Hmm. An exercise in Dali-esque exposition.


The clouds look graffitied today, or airbrushed maybe, but definitely undisturbed - except in one place where an errant palm did the impossible and tried to pierce the virgin sky, looking for all intents and purposes like a cannibal head stuck on an enemy's spear, hair green and face craggly like a pineapple. And I think to myself how oddly this gruesome, tropical scene looms above us here in suburbia, because we are not in the tropics and we do not experience tropical weather; no, we must have our fill of sunset-blanketed islands and bronze-dusted exotics by imagining ourselves onto glossy travel catalogue pages; but then again, who wants to sweat all day and suffer from strange diseases that enter bodies mysteriously through invisible osmosis, as if our insides were pristine and they are the Crusaders, sworn to topple our kingdom? No, it is not practical at all and I shall denounce it even though the signs are clearly there, and so what if the dead cannibal leers at me, challenging me to fight him in the underworld? I have no courage, I will not fight.

What the travel catalogues don't tell you is how wartorn and toxic these faraway lands really are, even though no one has enough gall not to cower from the truth. Sometimes I think I am more in love than I have ever been, with the overwhelming front page that features unnaturally chartreuse clouds, asphyxiated skies, the bright glow illuminating the faces of Middle Eastern refugees and the glare of the camera flash that narrowly misses capturing the fearful tears that succumb to gravity only after everything else has been obliterated. They never see whiteness or the blank slate of winter anymore because their years are filled like an hourglass, sand dunes and lead fillings and wood shavings spiking the hollow of a dark trail that leads to the last fallen city.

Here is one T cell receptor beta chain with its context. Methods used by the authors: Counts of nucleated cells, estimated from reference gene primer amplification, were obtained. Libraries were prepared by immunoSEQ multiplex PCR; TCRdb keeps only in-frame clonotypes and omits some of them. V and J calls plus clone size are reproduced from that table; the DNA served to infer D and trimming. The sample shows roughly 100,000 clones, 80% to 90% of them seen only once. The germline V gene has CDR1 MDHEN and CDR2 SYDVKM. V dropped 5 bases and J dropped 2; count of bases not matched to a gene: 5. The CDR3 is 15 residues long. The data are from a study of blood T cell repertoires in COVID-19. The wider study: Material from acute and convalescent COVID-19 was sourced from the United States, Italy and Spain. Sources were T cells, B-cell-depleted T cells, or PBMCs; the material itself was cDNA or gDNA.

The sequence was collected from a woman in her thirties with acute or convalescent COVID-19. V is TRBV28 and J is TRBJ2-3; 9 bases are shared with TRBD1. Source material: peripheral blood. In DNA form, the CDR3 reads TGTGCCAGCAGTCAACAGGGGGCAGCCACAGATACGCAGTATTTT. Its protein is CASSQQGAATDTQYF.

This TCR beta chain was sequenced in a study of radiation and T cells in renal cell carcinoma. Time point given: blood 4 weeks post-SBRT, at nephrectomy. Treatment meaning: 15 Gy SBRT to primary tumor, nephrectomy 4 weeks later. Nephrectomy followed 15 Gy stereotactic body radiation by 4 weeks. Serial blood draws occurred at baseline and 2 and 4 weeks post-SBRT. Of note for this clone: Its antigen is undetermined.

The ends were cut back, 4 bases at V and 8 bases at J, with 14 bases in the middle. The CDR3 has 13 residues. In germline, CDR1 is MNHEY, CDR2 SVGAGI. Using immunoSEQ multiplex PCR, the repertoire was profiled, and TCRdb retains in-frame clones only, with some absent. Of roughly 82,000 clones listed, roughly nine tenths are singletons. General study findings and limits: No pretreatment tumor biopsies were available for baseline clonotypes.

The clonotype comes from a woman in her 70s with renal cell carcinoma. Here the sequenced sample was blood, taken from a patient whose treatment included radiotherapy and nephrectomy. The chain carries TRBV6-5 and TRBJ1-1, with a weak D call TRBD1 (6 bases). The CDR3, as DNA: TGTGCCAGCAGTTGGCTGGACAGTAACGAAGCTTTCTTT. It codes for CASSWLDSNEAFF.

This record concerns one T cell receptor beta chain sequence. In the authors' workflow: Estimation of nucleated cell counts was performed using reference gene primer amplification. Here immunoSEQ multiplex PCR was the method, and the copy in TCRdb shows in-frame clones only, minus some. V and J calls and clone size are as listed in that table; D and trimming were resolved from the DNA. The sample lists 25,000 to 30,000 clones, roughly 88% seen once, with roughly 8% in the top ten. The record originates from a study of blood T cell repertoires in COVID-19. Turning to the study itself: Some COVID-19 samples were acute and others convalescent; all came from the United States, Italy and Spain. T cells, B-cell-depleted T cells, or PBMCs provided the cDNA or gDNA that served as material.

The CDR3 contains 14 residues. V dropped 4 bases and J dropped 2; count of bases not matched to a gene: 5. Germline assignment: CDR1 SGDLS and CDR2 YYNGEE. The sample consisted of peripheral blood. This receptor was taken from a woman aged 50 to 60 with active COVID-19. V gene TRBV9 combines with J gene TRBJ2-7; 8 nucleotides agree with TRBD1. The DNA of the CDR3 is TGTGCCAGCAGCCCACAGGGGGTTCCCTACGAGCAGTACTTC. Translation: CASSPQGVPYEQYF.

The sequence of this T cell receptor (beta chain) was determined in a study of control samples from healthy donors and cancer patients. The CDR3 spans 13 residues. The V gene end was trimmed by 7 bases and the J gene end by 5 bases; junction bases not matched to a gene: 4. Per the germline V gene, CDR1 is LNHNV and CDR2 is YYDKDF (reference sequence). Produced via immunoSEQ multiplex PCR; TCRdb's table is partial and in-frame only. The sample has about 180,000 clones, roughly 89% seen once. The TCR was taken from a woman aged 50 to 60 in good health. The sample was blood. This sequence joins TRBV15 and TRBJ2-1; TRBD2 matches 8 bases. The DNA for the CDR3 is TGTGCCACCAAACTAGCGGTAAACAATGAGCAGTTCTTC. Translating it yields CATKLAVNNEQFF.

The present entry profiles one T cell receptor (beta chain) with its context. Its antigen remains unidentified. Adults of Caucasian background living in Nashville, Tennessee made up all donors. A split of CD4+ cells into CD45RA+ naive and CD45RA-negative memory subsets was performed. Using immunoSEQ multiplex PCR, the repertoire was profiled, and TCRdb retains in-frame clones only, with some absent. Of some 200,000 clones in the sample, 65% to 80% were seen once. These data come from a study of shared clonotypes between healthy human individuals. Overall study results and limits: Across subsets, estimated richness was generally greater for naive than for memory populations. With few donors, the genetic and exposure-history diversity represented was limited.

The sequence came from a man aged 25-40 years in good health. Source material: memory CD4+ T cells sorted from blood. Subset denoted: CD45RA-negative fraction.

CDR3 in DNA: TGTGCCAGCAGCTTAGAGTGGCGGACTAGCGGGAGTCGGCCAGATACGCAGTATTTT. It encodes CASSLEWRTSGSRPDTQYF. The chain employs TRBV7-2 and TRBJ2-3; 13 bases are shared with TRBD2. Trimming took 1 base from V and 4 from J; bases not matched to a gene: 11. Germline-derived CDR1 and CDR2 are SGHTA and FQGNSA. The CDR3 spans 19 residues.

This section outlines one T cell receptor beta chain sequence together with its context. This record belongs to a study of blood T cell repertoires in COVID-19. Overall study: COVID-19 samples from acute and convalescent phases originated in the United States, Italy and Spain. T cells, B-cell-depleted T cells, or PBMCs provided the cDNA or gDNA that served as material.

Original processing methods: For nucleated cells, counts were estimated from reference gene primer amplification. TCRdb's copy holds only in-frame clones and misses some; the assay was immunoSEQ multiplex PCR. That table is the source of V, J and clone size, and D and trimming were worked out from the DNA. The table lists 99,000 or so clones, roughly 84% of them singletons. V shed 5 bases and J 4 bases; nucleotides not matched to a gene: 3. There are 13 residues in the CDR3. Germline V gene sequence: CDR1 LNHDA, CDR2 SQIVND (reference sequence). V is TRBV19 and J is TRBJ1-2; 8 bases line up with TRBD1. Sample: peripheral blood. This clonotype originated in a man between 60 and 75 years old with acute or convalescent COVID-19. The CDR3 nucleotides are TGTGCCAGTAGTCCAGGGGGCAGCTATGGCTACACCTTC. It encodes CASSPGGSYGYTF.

Not words nor volumes of peaceful teachings nor missionaries nor even love, all the love in the world, can really save them. Our grimy packages of cornmeal rations can fill their stomachs and our secondhand kitchen rags can cover their raw nakedness, but they don't see anything behind this half-baked effort; we are still pink in the middle. They can't feel our tetanus shots because mosquito bites hurt worse, and it matters not what floats on the surface of their drinking water or if they know the sky is hiding behind flying particles of death because to them all that matters is the arrival of yet another parachute, another flying American, to sustain them for one more hour.

I wonder too, who will pay them tribute, who will dedicate heartrending elegies to them, who will lay lilies on their gravestone. All of a sudden my funeral seems inconsequential; bury me with the refugees please, float me down into their cruel mudbanks in an army-green parachute so they can receive the ultimate paradox, wrapped all pretty in death and formaldehyde to enter the land of dead souls; and maybe I can even thrust my head up to tickle the clouds with my breath like the cannibal man down the street.